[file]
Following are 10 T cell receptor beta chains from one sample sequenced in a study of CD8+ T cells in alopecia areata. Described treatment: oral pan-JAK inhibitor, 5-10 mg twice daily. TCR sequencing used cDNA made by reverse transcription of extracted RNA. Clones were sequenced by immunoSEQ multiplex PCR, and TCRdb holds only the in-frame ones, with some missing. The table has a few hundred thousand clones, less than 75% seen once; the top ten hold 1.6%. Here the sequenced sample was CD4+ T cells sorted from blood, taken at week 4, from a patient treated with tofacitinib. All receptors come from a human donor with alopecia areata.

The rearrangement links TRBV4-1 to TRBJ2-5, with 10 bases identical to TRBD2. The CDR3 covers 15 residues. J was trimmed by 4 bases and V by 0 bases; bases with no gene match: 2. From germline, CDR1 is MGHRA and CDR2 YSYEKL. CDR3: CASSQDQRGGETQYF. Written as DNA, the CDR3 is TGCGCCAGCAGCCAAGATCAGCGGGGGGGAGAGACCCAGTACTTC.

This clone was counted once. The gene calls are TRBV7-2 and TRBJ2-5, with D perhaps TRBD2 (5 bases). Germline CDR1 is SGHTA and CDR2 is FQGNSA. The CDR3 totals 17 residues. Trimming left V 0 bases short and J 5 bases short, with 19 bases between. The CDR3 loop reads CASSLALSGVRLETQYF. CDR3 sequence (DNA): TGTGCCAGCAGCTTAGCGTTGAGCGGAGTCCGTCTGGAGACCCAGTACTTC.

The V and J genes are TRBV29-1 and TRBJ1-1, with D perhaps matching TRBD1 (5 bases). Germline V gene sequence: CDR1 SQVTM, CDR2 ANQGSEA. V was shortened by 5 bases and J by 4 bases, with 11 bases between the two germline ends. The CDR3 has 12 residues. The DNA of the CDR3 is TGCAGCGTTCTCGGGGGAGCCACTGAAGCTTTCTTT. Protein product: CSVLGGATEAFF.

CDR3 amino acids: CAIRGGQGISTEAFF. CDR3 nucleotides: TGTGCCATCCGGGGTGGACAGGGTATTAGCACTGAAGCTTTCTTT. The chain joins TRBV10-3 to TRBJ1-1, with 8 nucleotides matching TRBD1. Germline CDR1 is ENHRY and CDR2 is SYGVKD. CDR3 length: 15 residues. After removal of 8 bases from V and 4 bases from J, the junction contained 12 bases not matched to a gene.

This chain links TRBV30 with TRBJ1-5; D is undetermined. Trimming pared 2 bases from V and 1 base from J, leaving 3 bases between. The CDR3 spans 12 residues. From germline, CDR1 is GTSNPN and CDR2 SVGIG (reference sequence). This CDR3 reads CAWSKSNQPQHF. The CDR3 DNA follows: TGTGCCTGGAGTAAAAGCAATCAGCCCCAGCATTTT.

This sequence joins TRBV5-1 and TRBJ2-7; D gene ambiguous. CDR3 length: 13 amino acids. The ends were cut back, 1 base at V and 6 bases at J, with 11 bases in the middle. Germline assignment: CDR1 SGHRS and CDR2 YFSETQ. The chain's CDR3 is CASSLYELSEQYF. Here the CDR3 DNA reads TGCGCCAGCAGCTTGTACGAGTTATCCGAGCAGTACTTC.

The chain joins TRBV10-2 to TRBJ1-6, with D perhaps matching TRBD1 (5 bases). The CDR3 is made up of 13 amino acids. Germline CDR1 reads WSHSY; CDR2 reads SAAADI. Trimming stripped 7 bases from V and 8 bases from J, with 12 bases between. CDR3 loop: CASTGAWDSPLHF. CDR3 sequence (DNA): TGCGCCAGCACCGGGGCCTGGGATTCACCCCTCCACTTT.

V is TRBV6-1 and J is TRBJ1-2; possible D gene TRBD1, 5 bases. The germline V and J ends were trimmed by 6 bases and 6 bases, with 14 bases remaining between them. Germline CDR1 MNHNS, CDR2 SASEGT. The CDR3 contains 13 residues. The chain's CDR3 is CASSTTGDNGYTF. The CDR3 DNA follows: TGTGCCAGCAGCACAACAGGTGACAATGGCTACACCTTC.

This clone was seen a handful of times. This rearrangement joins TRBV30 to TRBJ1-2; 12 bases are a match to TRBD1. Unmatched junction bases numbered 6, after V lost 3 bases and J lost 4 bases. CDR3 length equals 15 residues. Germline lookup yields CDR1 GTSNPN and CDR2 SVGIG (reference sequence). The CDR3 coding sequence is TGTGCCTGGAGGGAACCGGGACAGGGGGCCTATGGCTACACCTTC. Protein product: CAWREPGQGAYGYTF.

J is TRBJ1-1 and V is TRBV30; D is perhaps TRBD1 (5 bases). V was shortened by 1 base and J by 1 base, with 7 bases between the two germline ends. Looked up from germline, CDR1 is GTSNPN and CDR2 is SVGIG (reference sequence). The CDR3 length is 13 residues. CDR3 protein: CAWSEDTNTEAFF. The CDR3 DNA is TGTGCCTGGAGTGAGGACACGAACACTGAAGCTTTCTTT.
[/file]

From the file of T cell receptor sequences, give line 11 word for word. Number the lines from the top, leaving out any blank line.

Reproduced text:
J is TRBJ1-1 and V is TRBV30; D is perhaps TRBD1 (5 bases). V was shortened by 1 base and J by 1 base, with 7 bases between the two germline ends. Looked up from germline, CDR1 is GTSNPN and CDR2 is SVGIG (reference sequence). The CDR3 length is 13 residues. CDR3 protein: CAWSEDTNTEAFF. The CDR3 DNA is TGTGCCTGGAGTGAGGACACGAACACTGAAGCTTTCTTT.